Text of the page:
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Ebook Sales down at Hachette

31 July 2015

From a Lagardère press release discussing 2015 first half results:

In the United States, the decline in activity, which had been expected (-7.8%), can be explained by the high level of activity in the first half of 2014 (including The Silkworm by Robert Galbraith and The Goldfinch by Donna Tartt) as well as a decline in e-book sales.

. . . .

Digital: in the 1st half of 2015, the weighting of e-books in Lagardère Publishing total sales declined to 10.7%, compared to 11.3% at the end of June 2014. This transition remains limited to English-speaking countries and to the General Literature segment:
– in the United States, in a declining digital market (slowdown seen since the beginning of 2014), sales of e-books have dropped (24% of sales for Trade vs. 29% at the end of June 2014), given a less successful slate of new releases and the implementation of the agreement with Amazon;
– in the United Kingdom, the market is stabilising and has been impacted by the January 1, 2015 VAT increase. E-books represented 33% of sales in Adult Trade(8) vs. 36% at the end of June 2014.

Link to the rest at Lagardère press release

“Implementation of the agreement with Amazon”

PG suspects this means Hachette’s agency pricing agreement with Amazon which allowed Hachette to increase its ebook prices. Is it possible that Amazon knows more about the optimal pricing of ebooks than Hachette?

Big Publishing

42 Comments to “Ebook Sales down at Hachette”

  1. Prices went up. Sales went down. I don’t understand what happened. — Hachette execs, probably.

  2. “Is it possible that Amazon knows more about the optimal pricing of ebooks than Hachette?” — PG

    Awww, you’re so cynical PG — I LOVE it!

    • Hachette doesn’t give a damn on the Ebook optimal price. At best, they want to penalize customers who choose to bypass the REAL paperbook experience(tm).

  3. Gommer Pile voice: “Surprise surprise surprise …”

    • At $14.99 for a new ebook (concurrent with the hardcover edition, I suppose) who can afford to buy Hachette ebooks?

      I can get that same hardcover at Costco for a buck more.

      • Yeah, this is end-game tactics. They know they’re doing it wrong and don’t dare admit it, but if they can keep it up one more quarter or one more year they’ll get their bonuses and can walk away from the mess they made.

        • My sources have informed me that publishers realize they have been complete idiots and that prices are set to go down swiftly and soonly.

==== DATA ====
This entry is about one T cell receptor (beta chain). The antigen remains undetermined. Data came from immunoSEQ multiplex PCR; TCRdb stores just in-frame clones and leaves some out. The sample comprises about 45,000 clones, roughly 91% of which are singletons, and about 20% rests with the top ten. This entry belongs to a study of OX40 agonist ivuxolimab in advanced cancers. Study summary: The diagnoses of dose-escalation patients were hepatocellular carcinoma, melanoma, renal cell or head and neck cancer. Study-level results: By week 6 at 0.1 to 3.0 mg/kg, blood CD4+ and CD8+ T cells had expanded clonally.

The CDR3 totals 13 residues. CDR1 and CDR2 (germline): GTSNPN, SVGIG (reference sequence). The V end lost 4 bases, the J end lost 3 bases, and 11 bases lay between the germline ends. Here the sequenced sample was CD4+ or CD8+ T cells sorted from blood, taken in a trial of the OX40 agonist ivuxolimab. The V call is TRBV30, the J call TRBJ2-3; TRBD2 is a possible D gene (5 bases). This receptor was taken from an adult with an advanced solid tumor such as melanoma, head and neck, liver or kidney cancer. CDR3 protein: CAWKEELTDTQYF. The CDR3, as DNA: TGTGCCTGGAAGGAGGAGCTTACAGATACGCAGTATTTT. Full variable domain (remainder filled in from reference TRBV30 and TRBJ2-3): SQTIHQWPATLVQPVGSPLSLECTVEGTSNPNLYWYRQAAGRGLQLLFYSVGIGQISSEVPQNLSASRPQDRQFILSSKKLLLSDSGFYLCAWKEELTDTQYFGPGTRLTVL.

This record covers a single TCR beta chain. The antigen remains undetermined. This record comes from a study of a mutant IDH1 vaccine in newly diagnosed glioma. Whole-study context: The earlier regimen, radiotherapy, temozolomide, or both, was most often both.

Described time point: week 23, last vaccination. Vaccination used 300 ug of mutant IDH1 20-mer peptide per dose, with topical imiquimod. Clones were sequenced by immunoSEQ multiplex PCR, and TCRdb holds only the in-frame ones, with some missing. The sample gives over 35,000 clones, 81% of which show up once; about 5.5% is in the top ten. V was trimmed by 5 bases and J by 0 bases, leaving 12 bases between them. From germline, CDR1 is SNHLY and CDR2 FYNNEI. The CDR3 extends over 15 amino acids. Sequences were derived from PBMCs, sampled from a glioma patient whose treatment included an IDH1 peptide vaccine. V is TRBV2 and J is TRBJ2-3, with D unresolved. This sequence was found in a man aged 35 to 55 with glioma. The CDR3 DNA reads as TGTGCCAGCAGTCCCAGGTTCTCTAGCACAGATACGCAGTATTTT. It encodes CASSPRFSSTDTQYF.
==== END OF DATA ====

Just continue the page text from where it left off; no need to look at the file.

• Unless it’s into the indie range it won’t do them any good — but it will do badly for their authors with contracts that don’t pay out on ‘bargain sales’ …

          • This is sarcasm, right?

            • Felix J. Torres

              The giveaway is “swiftly”.
              BPHs execs can’t even get out of a burning building swiftly.
              (It takes time to set up a transatlantic conference call to get their marching orders.)

          • Oh no! Hugh’s deep sarcasm has trapped him in the fantasy land inside one of his books!

            Save him, please.

            Think the “The NeverEnding Story.”

  4. I can’t wait for the next author earnings report. There’s nothing like one line trending downward and another trending upward to support an argument.

    We’ll see.

  5. One would have to have access to more information to determine whether this pricing move made sense in the short run, for Hachette. They may well have made more profit at the higher price point, even at the expense of sales.

    In the longer run, BPH prices will have to come down, though, due to competition from other sources.

  6. Follow the money (and the executives skipping from company to company): the ONLY THING THAT MATTERS is the QUARTERLY BOTTOM LINE.

    That’s what keeps stockholders happy, stock prices up, and executive bonuses coming.

    Nothing else.

    So they are master manipulators of that bottom line. Similar behavior killed long-term research in companies – because it cost the QBL to have outgo for research and no results at the end of three months.